Book Review: Tanya Huff’s The Wild Ways

Posted September 2, 2014 by Kathy Davie in Book Reviews

I received this book for free from the library in exchange for an honest review. This does not affect my opinion of the book or the content of my review.

Book Review: Tanya Huff’s The Wild WaysThe Wild Ways by Tanya Huff
This paranormal fantasy, urban fantasy is a hardcover edition was published by DAW Books on November 1, 2011 and has 295 pages.

Explore it on Goodreads or Amazon.

four-stars

Other books by this author include Truth of Valor, The Wild Side: Urban Fantasy with an Erotic Edge, An Ancient Peace, Shadowed Souls, A Peace Divided

Second in the Gale Women paranormal fantasy series and revolving around a family of strong witchy women. The focus is on Charlie, a Gale woman with a Wild Power.

My Take

As irksome as the lack of background is, you can’t help but laugh your way through this, I do love Tanya Huff. I fell in love when I read her The Enchantment Emporium, and I devoured everything I could get my hands on, and I gotta say that Huff has a wide range of tales to tell.

I wasn’t as irked with The Enchantment Emporium as I was with The Wild Ways. The story is interesting enough and too funny — and reminds me of Charles de Lint, but I’m frustrated with the lack of information about the Gale women, where they come from. Why are their men so rare? Why do they all turn into stags? Then there’s Paul and his about-face. It certainly points up the power of the selkie, but even knowing that, it wasn’t believable.

I gotta say too, there is so much back story that “leaks out” about how Jack got here that I kept thinking I’d missed a book in this series. Maybe it’s just been too long since I first read The Enchantment Emporium??

I adored Jack! I know it’s a gruesome thing to say, but I do enjoy hearing about his escapes from his twelve uncles and the words of wisdom this fourteen-year-old has for Charlie, lol.

“Jack had spent his first thirteen years under the care of his uncles. Tender care when referring to Dragon Lords meant no need to marinate. He knew a legitimate threat when he heard one.”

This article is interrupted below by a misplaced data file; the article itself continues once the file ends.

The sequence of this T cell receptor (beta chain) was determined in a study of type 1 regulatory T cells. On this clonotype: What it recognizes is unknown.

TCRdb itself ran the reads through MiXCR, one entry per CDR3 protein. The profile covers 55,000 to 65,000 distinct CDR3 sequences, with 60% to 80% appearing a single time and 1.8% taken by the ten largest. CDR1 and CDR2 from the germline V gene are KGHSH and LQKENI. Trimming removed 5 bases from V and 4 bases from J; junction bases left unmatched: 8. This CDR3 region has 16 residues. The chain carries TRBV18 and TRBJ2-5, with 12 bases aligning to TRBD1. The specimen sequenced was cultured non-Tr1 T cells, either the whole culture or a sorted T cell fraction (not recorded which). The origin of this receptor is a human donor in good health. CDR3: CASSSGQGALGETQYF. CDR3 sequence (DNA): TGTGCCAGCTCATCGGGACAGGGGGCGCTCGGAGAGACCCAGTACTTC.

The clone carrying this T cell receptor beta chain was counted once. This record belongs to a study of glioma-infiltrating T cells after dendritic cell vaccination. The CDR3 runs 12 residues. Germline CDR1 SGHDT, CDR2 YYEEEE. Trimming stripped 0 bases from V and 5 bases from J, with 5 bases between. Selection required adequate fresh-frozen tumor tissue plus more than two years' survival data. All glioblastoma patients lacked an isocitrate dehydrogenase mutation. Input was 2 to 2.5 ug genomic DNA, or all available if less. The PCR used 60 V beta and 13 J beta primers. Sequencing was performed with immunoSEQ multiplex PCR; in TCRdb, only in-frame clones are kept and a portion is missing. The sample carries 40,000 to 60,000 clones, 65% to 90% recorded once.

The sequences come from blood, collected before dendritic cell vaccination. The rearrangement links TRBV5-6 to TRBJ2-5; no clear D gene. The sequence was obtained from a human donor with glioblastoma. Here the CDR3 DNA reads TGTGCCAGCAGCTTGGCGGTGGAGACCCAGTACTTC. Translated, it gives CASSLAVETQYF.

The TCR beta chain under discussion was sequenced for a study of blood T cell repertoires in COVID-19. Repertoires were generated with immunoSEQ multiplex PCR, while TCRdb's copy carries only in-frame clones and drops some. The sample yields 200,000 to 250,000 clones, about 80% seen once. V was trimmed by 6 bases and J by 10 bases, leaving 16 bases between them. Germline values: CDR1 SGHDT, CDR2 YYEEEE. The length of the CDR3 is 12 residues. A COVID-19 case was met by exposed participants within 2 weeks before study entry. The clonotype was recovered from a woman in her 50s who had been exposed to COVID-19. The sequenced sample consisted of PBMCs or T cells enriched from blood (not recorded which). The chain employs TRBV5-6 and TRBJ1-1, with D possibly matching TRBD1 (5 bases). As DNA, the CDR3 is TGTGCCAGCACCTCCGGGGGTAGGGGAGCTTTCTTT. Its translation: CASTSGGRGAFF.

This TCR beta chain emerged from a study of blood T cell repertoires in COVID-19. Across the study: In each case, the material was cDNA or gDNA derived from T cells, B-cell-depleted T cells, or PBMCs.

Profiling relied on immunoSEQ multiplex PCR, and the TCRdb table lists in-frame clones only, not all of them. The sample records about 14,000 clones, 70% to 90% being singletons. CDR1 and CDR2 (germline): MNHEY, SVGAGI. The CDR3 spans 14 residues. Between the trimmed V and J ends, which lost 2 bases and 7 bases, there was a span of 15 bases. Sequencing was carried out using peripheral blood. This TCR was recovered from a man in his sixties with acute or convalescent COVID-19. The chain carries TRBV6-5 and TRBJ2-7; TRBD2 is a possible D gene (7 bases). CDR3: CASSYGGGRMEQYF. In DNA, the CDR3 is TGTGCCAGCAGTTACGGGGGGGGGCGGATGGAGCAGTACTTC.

Then there’s the Gale idea of schooling Jack: “it’s a bus, you can’t eat it.” No more marshmallow roasts over burning buildings, no more flying with young on his back, no more “dealing” with people…it’s that cultural difference between all-powerful dragons and humans, ahem, LOL.

“‘You ate your father.’

‘Not with onions.'”

Whoa, Amelia has a lot to prove, especially to herself, and she doesn’t hesitate, especially if she can do it on the backs of others. She’s a nasty piece of work, and I just adore the many quirky ways Huff shows us how nasty. I suppose it’s practical that Charlie should want to meet Amelia, but I should have thought Charlie would have already had a good idea of what kind of person she was.

It took awhile for me to grasp the Wild Power concept. Most of the time Huff makes it sound unwanted, but eventually, even I picked up that it’s an essential trait to have pop up within the Gale line every generation.

There’s more fun when Charlie starts hearing a fiddler in her head playing songs that relate or answer what’s currently happening in her life. And more when Charlie is riffing off popular culture, lol. The Wild Ways will keep you on your toes, that’s for sure. There’s also Charlie’s attraction to Eineen, and Eineen just does not swing that way. Tanis explains how it works with the selkie Rules.

There’s sexual innuendo throughout, but it’s a clean sort. Nothing overt. Just enough to get your imagination racing. You’ll also enjoy how ethical Charlie is with her magical music. She’s a realist, but one who cares about people.

Charlie is also trying to get it across to Jack that not all Gale rules apply to him, ’cause he’s different. And Jack is so sweet when he’s terrified for Charlie.

Oh man, those scenes down inside the mine get scarier and scarier.

I enjoyed how Huff pulled these different strings together. It makes for a great story and it’s definitely a buy for me.

The Story

Amelia Carlson is determined to get the go-ahead to sink wells in the North Atlantic. Right next to a seal sanctuary on Hay Island. It’s the scary Catherine Gale who makes it a possibility with her proposal.